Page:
But reading the book raises the suspicion that it has a deeper purpose than scholarly untangling of poor or simplistic scholarship. As Cameron notes ‘feminists [thought] sexism, based on biological determinism, had disappeared from the mainstream for good, and are alarmed by its sudden return to fashion’. She also says that people ‘don’t usually come to the subject of sex difference as “blank slates”.
They come with an agenda: they are looking to biology to justify certain views about society – how it is and how it should be’. Cameron, one suspects from the general tenor of this book, aligns herself with those worried feminists. There’s nothing wrong with in that, bu, if that’s the case it might, arguably have been better to have declared her concerns at the outset so that they could be borne in mind when evaluating what she had to say. It would certainly explain why she sometimes appears briskly (over-)enthusiastic about dismissing any perceived sexual differences.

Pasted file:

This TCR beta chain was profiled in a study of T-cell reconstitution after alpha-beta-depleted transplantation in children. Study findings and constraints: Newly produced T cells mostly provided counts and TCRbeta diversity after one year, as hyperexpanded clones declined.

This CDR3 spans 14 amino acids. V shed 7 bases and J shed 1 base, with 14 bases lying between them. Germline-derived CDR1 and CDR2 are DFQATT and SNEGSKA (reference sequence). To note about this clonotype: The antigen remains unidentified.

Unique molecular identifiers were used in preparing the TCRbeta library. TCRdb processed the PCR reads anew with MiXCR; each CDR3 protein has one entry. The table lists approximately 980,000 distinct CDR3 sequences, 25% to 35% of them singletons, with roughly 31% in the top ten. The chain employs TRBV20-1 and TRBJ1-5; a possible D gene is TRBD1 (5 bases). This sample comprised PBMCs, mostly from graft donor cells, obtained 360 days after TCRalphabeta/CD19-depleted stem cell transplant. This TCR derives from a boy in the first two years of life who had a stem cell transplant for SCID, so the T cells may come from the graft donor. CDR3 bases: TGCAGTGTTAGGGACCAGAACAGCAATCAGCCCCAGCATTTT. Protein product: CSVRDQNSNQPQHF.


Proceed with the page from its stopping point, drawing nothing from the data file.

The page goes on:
As Cameron rightly says ‘we need to reject trite formulas and sweeping claims about male and female language-use’. And she continues, ‘We must look beyond the myth of Mars and Venus’. Which leaves us to ponder how this might be done. At the risk of exacerbating the sort of tiredness Cameron deplores, we have to face the fact that many people want, or need, some role model for their sex – and simultaneously, such people recognise that not everyone is comfortable with prescribed role-models, ‘natural’ or ‘social’, and must be given the opportunity to express their own potential even if it doesn’t accord with society’s norms. Roles that are comfortable for some are a straight-jacket for others.
Perhaps, rather than worrying about linguistic myths and their implications, we need to get beyond the nature–nurture see-saw and concentrate on the difficult but necessary business of developing good character in human beings – of both sexes.